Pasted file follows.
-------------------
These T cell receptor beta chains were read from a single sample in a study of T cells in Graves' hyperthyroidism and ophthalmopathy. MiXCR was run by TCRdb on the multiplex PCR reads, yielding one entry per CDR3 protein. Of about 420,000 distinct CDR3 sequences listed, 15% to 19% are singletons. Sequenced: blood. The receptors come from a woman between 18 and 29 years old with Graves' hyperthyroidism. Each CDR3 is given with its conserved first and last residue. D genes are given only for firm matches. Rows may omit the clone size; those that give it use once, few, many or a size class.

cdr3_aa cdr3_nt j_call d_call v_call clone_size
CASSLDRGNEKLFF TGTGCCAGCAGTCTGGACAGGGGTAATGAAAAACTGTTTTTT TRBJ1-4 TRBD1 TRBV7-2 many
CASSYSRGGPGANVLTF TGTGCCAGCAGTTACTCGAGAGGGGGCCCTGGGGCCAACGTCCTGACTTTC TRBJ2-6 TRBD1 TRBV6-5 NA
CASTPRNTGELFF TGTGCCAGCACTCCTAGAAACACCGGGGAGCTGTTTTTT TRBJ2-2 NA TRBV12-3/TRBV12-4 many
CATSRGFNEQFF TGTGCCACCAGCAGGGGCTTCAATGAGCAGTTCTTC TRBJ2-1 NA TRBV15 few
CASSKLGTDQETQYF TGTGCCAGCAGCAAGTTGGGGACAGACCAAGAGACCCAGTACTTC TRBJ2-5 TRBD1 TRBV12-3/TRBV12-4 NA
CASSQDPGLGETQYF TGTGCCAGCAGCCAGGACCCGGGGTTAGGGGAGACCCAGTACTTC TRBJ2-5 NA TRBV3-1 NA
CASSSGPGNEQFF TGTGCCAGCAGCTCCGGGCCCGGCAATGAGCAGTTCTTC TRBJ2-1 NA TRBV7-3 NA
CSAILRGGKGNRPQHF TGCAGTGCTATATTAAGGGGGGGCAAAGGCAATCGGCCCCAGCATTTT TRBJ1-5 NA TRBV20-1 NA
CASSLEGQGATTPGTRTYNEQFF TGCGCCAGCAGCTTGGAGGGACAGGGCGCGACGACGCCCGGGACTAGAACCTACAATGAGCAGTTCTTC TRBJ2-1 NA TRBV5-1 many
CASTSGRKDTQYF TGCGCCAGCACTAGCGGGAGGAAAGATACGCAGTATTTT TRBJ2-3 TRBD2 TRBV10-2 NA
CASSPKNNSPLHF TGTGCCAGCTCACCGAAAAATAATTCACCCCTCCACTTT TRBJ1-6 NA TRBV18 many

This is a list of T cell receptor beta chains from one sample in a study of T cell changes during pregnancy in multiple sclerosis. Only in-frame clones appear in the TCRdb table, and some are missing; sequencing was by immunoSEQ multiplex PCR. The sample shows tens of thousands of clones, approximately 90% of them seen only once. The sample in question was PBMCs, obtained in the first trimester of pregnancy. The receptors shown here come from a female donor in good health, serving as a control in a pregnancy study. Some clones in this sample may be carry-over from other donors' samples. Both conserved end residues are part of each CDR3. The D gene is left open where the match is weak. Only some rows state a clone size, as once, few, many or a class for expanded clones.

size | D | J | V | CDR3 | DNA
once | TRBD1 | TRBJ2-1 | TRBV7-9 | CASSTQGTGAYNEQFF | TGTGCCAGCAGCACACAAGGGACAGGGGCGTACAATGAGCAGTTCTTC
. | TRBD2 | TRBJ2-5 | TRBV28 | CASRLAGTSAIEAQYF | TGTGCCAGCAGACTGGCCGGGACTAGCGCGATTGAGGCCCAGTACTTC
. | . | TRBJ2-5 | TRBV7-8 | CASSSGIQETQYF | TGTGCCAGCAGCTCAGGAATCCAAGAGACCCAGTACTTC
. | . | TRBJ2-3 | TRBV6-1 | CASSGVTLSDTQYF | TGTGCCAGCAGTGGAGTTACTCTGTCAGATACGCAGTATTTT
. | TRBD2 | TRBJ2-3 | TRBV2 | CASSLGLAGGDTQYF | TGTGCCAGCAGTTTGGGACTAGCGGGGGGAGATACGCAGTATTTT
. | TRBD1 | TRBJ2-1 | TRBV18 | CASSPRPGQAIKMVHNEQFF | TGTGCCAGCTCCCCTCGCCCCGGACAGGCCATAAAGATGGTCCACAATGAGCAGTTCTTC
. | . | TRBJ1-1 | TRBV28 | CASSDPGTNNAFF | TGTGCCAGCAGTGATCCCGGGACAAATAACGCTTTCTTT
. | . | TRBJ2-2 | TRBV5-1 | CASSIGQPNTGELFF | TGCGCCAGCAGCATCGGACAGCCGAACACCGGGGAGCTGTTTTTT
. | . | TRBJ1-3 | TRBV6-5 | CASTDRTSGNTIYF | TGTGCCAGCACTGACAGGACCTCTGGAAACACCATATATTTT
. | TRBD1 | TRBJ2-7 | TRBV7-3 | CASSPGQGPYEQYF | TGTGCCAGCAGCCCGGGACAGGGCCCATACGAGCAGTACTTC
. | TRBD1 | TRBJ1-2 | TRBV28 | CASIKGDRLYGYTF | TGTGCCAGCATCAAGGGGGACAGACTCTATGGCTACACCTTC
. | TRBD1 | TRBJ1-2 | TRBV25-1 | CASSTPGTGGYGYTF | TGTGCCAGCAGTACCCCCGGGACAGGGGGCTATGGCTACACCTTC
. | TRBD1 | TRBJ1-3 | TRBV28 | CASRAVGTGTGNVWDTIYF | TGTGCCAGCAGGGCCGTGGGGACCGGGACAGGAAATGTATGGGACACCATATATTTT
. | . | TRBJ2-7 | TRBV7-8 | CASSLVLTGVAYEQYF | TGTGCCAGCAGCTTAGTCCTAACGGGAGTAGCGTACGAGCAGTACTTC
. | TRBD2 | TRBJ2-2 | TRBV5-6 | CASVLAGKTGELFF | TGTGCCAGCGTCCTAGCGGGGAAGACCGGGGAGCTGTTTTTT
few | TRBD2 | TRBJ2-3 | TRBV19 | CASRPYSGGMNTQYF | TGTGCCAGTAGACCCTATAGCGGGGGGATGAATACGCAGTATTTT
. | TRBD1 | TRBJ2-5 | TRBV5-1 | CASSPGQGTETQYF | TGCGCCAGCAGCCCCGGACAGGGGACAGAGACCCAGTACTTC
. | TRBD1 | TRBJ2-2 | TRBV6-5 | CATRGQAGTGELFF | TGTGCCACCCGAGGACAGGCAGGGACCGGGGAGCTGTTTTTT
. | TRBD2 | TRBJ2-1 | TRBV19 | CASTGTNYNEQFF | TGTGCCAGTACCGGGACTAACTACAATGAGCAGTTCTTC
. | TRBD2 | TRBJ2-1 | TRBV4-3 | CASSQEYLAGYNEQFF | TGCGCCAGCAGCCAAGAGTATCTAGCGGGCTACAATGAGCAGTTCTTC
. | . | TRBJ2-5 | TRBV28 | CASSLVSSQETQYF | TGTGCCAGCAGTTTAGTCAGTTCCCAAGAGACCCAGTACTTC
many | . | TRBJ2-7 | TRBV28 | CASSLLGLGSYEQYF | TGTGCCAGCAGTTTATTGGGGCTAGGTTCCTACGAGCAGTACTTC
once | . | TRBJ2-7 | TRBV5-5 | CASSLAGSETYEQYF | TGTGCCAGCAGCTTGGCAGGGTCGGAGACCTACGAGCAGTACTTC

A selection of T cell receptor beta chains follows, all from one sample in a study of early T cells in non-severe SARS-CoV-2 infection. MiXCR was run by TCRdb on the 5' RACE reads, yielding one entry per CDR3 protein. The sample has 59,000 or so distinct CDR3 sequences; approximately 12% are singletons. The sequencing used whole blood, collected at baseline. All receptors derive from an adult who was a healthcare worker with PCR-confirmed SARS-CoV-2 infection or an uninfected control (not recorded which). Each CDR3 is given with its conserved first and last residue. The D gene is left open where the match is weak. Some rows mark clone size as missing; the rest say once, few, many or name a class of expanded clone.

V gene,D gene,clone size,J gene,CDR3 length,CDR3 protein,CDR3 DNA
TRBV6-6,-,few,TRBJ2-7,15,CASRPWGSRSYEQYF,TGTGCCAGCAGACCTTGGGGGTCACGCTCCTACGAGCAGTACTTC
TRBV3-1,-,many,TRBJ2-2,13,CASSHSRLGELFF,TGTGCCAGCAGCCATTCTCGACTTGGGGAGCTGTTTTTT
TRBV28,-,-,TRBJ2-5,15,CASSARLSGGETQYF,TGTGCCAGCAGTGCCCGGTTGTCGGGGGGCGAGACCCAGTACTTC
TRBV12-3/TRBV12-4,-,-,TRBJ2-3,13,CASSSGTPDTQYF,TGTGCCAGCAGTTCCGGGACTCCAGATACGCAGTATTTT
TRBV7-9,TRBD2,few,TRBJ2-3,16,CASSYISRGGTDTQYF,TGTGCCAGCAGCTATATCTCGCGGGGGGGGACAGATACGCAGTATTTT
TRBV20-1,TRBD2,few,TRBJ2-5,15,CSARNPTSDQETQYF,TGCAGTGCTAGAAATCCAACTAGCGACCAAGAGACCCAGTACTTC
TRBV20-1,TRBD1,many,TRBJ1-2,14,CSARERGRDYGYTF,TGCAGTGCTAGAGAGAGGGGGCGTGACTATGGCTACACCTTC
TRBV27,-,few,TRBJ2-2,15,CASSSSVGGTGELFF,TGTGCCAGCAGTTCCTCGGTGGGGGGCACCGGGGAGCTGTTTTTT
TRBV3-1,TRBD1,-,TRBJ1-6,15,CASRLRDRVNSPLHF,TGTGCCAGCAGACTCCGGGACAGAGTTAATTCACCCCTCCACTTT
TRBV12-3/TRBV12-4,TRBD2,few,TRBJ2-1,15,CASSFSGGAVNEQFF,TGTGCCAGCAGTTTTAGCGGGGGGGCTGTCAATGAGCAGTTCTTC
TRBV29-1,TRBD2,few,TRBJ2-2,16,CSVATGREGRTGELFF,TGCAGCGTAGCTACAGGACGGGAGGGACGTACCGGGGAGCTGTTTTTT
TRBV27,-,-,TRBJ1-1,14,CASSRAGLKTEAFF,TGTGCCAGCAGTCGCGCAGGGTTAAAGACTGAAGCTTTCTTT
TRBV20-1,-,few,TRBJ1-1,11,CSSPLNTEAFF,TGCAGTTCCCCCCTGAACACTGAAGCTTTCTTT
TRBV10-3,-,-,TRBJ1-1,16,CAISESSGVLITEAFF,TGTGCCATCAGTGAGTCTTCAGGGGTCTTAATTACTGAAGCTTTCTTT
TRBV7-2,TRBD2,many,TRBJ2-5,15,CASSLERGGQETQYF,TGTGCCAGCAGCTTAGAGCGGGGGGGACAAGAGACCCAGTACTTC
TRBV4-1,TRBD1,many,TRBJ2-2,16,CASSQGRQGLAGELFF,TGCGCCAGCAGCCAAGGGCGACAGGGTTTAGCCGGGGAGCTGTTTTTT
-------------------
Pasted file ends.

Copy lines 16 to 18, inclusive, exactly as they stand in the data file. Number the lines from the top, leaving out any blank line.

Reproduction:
once | TRBD1 | TRBJ2-1 | TRBV7-9 | CASSTQGTGAYNEQFF | TGTGCCAGCAGCACACAAGGGACAGGGGCGTACAATGAGCAGTTCTTC
. | TRBD2 | TRBJ2-5 | TRBV28 | CASRLAGTSAIEAQYF | TGTGCCAGCAGACTGGCCGGGACTAGCGCGATTGAGGCCCAGTACTTC
. | . | TRBJ2-5 | TRBV7-8 | CASSSGIQETQYF | TGTGCCAGCAGCTCAGGAATCCAAGAGACCCAGTACTTC